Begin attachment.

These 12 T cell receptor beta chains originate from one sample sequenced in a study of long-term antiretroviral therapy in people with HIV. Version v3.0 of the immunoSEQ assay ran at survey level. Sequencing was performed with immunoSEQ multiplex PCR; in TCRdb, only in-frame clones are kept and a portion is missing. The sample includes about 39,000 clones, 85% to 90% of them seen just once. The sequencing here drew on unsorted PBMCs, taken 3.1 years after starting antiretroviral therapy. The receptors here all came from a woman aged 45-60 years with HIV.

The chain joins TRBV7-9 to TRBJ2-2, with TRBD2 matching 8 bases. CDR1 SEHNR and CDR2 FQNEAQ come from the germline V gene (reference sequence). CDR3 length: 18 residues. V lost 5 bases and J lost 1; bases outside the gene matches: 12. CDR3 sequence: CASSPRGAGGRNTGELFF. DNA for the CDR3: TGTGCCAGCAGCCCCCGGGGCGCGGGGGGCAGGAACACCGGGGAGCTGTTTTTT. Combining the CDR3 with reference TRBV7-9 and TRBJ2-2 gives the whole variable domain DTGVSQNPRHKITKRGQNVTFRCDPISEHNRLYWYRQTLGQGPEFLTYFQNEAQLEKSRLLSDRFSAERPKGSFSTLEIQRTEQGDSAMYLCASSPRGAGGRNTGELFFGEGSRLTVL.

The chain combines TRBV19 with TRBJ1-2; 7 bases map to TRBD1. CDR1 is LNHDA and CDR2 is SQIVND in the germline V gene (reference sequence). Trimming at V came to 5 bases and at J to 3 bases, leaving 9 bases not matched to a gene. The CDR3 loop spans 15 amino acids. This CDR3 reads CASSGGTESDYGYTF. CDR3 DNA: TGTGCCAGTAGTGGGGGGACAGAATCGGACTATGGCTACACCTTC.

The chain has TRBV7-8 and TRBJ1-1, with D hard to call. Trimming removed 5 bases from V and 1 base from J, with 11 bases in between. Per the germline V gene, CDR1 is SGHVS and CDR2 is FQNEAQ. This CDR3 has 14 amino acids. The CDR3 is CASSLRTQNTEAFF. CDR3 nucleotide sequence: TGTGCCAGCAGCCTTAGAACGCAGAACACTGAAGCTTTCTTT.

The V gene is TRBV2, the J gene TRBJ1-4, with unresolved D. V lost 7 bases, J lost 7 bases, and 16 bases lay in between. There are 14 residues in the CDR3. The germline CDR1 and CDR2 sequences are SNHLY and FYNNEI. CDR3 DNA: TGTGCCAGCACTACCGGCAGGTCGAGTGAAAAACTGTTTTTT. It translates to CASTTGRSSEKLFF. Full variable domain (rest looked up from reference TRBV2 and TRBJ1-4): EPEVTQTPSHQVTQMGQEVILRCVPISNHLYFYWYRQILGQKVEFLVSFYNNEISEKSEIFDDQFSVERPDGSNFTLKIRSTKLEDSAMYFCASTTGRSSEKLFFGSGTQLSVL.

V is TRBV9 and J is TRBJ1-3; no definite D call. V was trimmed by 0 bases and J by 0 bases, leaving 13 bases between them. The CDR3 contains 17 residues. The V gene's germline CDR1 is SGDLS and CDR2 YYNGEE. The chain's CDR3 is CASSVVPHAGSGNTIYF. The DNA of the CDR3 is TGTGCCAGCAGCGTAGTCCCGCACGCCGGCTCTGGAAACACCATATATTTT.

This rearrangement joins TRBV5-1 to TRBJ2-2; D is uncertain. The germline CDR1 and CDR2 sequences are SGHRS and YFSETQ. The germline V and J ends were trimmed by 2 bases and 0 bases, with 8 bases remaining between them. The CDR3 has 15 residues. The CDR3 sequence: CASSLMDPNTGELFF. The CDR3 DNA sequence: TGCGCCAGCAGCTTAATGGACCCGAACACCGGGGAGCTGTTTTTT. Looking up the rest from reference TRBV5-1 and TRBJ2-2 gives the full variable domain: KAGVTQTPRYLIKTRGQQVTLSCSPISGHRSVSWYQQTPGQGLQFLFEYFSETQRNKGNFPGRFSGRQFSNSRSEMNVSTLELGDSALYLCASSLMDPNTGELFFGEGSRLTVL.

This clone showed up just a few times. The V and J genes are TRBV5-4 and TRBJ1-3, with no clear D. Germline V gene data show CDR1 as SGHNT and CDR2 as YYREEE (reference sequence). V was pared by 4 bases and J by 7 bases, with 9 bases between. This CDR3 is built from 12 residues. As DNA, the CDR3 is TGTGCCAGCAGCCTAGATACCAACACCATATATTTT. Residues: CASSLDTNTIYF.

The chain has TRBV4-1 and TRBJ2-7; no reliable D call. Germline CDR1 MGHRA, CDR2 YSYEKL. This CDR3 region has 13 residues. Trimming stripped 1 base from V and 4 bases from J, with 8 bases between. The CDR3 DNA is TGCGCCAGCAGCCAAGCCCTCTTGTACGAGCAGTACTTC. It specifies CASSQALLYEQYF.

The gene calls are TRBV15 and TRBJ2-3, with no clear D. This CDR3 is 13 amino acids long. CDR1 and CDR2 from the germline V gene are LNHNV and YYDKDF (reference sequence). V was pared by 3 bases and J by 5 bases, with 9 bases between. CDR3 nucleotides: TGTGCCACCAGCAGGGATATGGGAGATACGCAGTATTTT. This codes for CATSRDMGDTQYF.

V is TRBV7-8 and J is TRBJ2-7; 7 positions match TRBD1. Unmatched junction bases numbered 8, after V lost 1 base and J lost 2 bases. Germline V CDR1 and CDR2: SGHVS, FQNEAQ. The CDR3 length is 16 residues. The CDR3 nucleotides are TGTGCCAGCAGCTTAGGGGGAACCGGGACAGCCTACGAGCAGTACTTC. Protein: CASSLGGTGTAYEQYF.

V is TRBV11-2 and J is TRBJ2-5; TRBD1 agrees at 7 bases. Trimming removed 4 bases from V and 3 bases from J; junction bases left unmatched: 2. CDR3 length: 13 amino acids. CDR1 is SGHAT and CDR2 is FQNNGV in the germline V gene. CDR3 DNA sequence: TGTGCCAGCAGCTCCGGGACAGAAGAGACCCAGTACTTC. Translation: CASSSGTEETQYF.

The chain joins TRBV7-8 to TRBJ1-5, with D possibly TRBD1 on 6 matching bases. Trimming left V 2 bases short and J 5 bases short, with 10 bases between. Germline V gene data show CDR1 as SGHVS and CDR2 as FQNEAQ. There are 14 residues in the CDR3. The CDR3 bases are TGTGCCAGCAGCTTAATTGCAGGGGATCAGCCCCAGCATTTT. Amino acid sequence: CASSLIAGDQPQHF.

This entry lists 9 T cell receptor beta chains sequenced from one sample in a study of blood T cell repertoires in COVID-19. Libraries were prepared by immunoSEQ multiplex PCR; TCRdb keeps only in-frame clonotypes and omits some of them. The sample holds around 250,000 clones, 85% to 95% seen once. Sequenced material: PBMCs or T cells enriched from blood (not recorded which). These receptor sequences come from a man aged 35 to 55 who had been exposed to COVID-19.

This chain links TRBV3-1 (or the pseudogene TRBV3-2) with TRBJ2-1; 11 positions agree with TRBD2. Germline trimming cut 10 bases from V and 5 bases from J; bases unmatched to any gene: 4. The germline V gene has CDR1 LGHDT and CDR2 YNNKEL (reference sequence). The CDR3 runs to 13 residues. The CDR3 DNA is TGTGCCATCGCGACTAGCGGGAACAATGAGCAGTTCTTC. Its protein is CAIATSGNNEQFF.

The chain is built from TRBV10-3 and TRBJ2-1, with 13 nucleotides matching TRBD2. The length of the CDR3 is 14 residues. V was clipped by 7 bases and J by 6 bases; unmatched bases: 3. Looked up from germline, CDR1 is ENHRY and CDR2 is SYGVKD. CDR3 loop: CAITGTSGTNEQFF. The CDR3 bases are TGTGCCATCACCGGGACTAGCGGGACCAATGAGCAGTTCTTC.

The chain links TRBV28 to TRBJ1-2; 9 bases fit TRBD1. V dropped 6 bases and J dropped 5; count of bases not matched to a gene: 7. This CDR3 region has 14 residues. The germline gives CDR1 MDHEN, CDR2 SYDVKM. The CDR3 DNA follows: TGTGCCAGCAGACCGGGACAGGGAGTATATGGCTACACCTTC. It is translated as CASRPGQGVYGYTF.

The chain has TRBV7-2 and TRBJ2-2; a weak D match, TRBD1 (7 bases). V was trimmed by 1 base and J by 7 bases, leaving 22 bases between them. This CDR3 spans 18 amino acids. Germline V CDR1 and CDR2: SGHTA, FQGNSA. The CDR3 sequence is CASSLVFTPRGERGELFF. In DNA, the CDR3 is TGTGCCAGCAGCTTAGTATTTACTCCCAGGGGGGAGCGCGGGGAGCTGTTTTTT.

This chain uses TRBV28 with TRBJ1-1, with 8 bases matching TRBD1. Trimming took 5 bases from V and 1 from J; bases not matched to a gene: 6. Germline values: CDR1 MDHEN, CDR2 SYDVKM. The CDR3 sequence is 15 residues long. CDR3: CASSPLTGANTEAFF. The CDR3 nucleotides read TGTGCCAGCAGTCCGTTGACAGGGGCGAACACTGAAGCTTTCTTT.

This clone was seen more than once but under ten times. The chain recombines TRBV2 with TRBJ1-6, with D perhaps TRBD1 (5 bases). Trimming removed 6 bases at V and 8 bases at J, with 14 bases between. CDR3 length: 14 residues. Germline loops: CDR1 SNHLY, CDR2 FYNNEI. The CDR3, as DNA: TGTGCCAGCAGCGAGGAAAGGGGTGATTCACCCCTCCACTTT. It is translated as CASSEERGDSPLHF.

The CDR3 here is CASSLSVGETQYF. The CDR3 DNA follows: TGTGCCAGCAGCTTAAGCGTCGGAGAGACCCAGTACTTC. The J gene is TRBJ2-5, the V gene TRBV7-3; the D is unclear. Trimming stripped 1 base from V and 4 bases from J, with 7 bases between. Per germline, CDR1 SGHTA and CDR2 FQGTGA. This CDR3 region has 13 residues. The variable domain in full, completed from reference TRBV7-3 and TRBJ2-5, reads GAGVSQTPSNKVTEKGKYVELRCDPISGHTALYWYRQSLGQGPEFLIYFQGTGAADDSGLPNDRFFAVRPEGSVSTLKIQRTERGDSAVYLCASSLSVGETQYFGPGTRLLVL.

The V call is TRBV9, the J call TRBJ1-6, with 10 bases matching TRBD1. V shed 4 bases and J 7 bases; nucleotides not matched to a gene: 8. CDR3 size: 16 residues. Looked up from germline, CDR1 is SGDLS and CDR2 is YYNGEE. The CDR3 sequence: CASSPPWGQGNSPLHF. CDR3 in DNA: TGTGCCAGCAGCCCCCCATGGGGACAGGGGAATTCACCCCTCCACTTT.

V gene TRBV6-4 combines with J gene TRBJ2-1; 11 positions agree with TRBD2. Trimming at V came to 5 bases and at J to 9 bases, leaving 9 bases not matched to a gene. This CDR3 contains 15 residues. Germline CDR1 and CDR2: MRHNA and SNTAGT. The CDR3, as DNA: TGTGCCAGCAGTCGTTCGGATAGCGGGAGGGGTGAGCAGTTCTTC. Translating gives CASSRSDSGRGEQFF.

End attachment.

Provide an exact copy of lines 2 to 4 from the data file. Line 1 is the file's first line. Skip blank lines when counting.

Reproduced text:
The chain joins TRBV7-9 to TRBJ2-2, with TRBD2 matching 8 bases. CDR1 SEHNR and CDR2 FQNEAQ come from the germline V gene (reference sequence). CDR3 length: 18 residues. V lost 5 bases and J lost 1; bases outside the gene matches: 12. CDR3 sequence: CASSPRGAGGRNTGELFF. DNA for the CDR3: TGTGCCAGCAGCCCCCGGGGCGCGGGGGGCAGGAACACCGGGGAGCTGTTTTTT. Combining the CDR3 with reference TRBV7-9 and TRBJ2-2 gives the whole variable domain DTGVSQNPRHKITKRGQNVTFRCDPISEHNRLYWYRQTLGQGPEFLTYFQNEAQLEKSRLLSDRFSAERPKGSFSTLEIQRTEQGDSAMYLCASSPRGAGGRNTGELFFGEGSRLTVL.

The chain combines TRBV19 with TRBJ1-2; 7 bases map to TRBD1. CDR1 is LNHDA and CDR2 is SQIVND in the germline V gene (reference sequence). Trimming at V came to 5 bases and at J to 3 bases, leaving 9 bases not matched to a gene. The CDR3 loop spans 15 amino acids. This CDR3 reads CASSGGTESDYGYTF. CDR3 DNA: TGTGCCAGTAGTGGGGGGACAGAATCGGACTATGGCTACACCTTC.

The chain has TRBV7-8 and TRBJ1-1, with D hard to call. Trimming removed 5 bases from V and 1 base from J, with 11 bases in between. Per the germline V gene, CDR1 is SGHVS and CDR2 is FQNEAQ. This CDR3 has 14 amino acids. The CDR3 is CASSLRTQNTEAFF. CDR3 nucleotide sequence: TGTGCCAGCAGCCTTAGAACGCAGAACACTGAAGCTTTCTTT.